Shifts in consumer buying habits, the rise of Amazon and a company’s inability to modernize and adapt to today’s shoppers are among the reasons why some venerable U.S. retail chains have all but shut down over the past several years. Think Sears and Kmart.
But with warnings of a looming recession, other chains could face a difficult year ahead. From Bed Bath & Beyond to Tuesday Morning, find out which longtime chains could have a hard time surviving 2023.
Bed Bath & Beyond
The home store announced in September that it would be closing about 150 stores and laying off 20% of its workers with the goal of saving $250 million in this fiscal year, USA Today reported. The company said it would switch its focus to selling national brands instead of its own house brands and obtained $500 million in new financing.
The second-quarter report, before the new strategy took effect, proved dismal for Bed Bath & Beyond, which had revenues of $1.44 billion but a net loss of $366 million. Same-store sales fell by 26%.
A September report from CNBC said the company faces a variety of issues to overcome, including a lack of permanent corporate leadership, debt and a “tense relationship with vendors.”
Neil Saunders, managing director at GlobalData Retail, told CNN that to survive, Bed Bath & Beyond must work with those vendors to fill the shelves with unique items that make the store a destination.
“If Bed Bath & Beyond simply stocks the same sort of things as can be found at Target, Walmart, or Amazon, then it will struggle to differentiate and will find margins compressed as it needs to match on price, ” he said.
It’s been a tumultuous year for the company’s stocks, trading at a 52-week high of just over $30 per share but more recently hovering around $4.
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Joann, a leading retailer of merchandise for sewing materials, as well as arts and crafts, benefited during the pandemic, when people hunkered down at home and found opportunities to accomplish projects. But it is struggling.
The second-quarter results, announced in September, revealed a net loss of $56.9 million compared to a net income of $5.2 million in the previous second quarter. The company also was carrying a long-term debt of $1.1 billion, with cash and cash equivalents of $21.5 million.
Two analysts who cover the company recently gave Joann stock a sell rating with five others declaring it a hold, according to MarketBeat.
The health of Party City depends on just that – parties. But the pandemic put big celebrations and festivities on hold for more than a year, leaving Party City with shelves full of supplies but no revelers.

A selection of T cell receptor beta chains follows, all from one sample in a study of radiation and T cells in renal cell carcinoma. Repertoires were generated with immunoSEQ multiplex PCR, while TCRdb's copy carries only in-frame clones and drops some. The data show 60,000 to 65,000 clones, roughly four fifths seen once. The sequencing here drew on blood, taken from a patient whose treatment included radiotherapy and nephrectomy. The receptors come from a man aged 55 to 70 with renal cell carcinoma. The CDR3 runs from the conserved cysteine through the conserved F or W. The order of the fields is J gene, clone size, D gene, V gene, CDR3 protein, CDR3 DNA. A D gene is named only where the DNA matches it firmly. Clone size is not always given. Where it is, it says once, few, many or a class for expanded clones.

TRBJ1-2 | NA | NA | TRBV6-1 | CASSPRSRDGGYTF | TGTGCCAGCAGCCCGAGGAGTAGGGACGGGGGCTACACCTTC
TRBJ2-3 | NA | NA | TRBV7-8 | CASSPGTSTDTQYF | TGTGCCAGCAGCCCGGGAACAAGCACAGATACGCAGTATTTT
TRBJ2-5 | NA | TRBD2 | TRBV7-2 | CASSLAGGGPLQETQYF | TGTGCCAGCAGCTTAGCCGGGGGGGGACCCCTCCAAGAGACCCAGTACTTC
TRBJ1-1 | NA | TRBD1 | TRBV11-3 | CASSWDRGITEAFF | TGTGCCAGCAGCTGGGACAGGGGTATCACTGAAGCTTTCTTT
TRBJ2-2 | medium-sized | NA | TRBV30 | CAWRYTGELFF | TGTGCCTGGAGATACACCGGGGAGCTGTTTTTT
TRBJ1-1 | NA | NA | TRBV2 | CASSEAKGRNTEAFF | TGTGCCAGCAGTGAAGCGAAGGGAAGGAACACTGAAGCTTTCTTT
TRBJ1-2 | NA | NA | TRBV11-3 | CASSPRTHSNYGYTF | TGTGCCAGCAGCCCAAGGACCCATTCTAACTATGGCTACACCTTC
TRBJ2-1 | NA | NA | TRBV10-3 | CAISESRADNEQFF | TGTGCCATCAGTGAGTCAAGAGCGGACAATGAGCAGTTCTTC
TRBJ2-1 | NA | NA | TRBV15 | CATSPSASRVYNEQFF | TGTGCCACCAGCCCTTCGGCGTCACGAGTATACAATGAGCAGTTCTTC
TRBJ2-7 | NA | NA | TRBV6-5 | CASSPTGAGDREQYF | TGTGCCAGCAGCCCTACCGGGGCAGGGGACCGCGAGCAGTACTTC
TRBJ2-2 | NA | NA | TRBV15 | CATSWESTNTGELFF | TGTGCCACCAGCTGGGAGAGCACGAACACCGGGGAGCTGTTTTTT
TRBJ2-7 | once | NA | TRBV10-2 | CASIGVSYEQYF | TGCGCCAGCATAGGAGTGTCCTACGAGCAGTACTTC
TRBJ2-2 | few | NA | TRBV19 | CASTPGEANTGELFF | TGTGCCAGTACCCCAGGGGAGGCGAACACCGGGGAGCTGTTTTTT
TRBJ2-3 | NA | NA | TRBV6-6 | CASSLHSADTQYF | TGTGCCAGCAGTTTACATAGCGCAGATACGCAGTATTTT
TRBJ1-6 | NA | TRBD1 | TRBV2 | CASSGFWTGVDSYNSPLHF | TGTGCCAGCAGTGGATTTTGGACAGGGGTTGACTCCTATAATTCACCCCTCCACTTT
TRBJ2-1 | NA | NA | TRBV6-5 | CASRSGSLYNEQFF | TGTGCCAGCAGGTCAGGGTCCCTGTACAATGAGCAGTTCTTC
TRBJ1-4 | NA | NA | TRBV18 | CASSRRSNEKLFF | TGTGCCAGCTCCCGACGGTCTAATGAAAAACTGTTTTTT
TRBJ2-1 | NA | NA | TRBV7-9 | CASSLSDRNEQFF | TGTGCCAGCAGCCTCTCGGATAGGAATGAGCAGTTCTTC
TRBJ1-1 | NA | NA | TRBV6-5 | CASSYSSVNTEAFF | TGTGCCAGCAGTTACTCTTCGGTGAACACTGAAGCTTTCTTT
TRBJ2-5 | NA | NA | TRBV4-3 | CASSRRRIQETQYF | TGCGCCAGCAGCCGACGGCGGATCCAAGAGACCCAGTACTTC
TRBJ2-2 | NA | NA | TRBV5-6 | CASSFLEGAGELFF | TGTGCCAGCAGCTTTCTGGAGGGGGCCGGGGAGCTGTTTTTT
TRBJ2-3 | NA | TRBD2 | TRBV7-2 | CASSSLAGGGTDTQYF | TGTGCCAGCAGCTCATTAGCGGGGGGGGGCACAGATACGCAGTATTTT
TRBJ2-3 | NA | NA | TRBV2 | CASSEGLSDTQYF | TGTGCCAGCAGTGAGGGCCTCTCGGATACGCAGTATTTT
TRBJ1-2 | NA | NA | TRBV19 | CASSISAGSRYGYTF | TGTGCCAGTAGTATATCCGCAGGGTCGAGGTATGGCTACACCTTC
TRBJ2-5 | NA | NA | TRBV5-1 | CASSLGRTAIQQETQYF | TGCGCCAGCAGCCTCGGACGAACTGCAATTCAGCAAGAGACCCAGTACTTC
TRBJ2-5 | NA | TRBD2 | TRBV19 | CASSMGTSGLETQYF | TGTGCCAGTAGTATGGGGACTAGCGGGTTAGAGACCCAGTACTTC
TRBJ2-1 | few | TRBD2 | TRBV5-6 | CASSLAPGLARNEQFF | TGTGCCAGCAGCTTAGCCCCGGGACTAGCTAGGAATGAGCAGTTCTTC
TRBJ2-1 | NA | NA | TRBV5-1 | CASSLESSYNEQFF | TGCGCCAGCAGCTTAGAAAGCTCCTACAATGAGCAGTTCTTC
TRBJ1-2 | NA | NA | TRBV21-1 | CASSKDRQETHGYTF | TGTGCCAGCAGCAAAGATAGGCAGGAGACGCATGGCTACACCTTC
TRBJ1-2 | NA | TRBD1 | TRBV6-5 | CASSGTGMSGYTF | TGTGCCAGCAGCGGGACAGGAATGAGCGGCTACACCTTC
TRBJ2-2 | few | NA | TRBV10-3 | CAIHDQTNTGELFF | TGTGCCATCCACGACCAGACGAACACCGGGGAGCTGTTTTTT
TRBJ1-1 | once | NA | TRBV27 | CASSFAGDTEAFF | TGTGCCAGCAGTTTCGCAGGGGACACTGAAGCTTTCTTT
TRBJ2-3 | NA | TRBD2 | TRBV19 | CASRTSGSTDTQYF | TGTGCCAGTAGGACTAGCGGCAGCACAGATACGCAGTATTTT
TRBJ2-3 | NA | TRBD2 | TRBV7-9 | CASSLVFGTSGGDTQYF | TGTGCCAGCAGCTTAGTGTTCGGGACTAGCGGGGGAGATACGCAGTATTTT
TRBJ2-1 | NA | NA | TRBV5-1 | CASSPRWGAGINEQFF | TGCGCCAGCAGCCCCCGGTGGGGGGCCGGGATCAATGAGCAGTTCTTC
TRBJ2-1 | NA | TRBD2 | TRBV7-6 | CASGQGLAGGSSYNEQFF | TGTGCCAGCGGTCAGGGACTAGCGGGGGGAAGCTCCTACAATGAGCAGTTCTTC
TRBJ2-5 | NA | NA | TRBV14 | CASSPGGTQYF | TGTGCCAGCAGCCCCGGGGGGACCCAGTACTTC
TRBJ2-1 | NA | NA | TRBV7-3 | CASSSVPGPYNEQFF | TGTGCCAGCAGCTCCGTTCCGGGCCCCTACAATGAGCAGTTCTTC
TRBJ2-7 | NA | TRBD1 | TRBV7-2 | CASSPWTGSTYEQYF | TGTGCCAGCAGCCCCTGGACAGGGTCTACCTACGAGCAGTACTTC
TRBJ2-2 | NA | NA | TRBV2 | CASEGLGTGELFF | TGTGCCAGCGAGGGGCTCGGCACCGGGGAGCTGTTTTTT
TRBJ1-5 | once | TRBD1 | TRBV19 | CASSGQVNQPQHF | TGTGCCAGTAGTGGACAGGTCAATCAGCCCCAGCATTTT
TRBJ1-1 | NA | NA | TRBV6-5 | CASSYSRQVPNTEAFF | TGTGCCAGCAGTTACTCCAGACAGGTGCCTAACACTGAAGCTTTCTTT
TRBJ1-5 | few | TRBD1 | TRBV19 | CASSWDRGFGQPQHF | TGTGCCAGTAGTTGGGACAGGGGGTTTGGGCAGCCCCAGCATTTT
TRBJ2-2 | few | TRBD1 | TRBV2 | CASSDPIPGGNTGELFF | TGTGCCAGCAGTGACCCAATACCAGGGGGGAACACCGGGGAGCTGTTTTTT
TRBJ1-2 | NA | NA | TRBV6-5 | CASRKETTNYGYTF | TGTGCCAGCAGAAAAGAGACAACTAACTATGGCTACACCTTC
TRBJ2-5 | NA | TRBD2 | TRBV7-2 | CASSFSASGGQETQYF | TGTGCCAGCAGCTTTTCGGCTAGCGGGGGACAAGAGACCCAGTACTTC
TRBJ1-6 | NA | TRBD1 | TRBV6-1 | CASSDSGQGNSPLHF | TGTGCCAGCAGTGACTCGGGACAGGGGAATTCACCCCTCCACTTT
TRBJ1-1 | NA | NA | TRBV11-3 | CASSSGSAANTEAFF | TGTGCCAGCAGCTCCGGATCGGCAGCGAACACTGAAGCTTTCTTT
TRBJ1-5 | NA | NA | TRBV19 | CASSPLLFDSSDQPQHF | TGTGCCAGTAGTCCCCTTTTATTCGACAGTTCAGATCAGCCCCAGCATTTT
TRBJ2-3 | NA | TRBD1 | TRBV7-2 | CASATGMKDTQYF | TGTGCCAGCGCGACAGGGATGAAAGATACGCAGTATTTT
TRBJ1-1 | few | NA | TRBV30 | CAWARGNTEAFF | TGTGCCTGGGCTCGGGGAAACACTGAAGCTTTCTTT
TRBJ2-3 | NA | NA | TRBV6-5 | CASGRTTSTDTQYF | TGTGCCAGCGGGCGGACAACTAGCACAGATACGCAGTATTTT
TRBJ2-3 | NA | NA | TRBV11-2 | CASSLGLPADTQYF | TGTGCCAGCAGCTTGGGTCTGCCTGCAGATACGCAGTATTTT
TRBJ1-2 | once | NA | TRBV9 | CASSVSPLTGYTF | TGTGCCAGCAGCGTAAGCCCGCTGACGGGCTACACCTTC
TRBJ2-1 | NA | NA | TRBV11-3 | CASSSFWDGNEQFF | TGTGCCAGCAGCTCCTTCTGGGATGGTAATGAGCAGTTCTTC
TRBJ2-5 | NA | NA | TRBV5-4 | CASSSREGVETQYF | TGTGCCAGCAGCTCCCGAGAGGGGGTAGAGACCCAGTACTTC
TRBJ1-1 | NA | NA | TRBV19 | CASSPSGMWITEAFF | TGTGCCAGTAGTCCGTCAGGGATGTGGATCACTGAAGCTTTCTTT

In the second quarter this year, retail sales fell 4.6% from the same quarter in 2021, and Retail Dive said the chain was hampered by everything from inflated operating costs to a shortage of helium.
The Telsey Advisory Group, in an August note, said that Americans feeling safe to wander the world again has led to more destination, rather than in-home, parties. The analysts said slower sales could be “attributed to consumers traveling more and taking celebrations on the road, as well as lapping government stimulus and the reopening of the country last year.”
On Nov. 8, Party City announced it would cut 19% of its corporate staff through both eliminating positions and not filling open positions. It’s part of an effort to save $30 million. Stocks closed at 91 cents a share on the news, with the 52-week high sitting at $7.01.
The drug store chain has fallen behind competitors Walgreens and CVS in its attempt to capture customers in the segment. Add that to a debt that totaled nearly $3 billion at the start of the year and a projected annual loss of more than $200 million, and Rite Aid is struggling. Company officials said earlier this year that Rite Aid planned to use money saved from closing about 145 stores and from increased prescription volume to boost its cash flow and pay off debt.
Further impacting Rite Aid’s bottom line is the interest on its debt. The Wall Street Journal reported that about 50% of the chain’s debt had floating interest rates, meaning every time the Federal Reserve Board raises rates, the cost of borrowing money increases.
The downfall of Tuesday Morning has been predicted in years past, and 2023 is no different. The off-price home décor chain, which emerged from bankruptcy in January 2021, had 489 stores at the end of the fourth quarter in fiscal year 2022, down just one from the previous year. But same-store sales decreased by 8% compared to the same quarter in 2021, and the operating loss was $26.9 million compared to $16.2 million a year ago. The net loss was $28.1 million.
In September, Tuesday Morning locked up $32 million in convertible debt financing, with $3 million more to come from an investor as well as part of the company’s management team. Early this month, the company replaced its CEO and chief operating officer – the second major shakeup of the corporate suite in two years.
Tuesday Morning’s stock plummeted in the past year from a high of $2.86 per share on Nov. 8, 2021, to 13.58 cents a year later.
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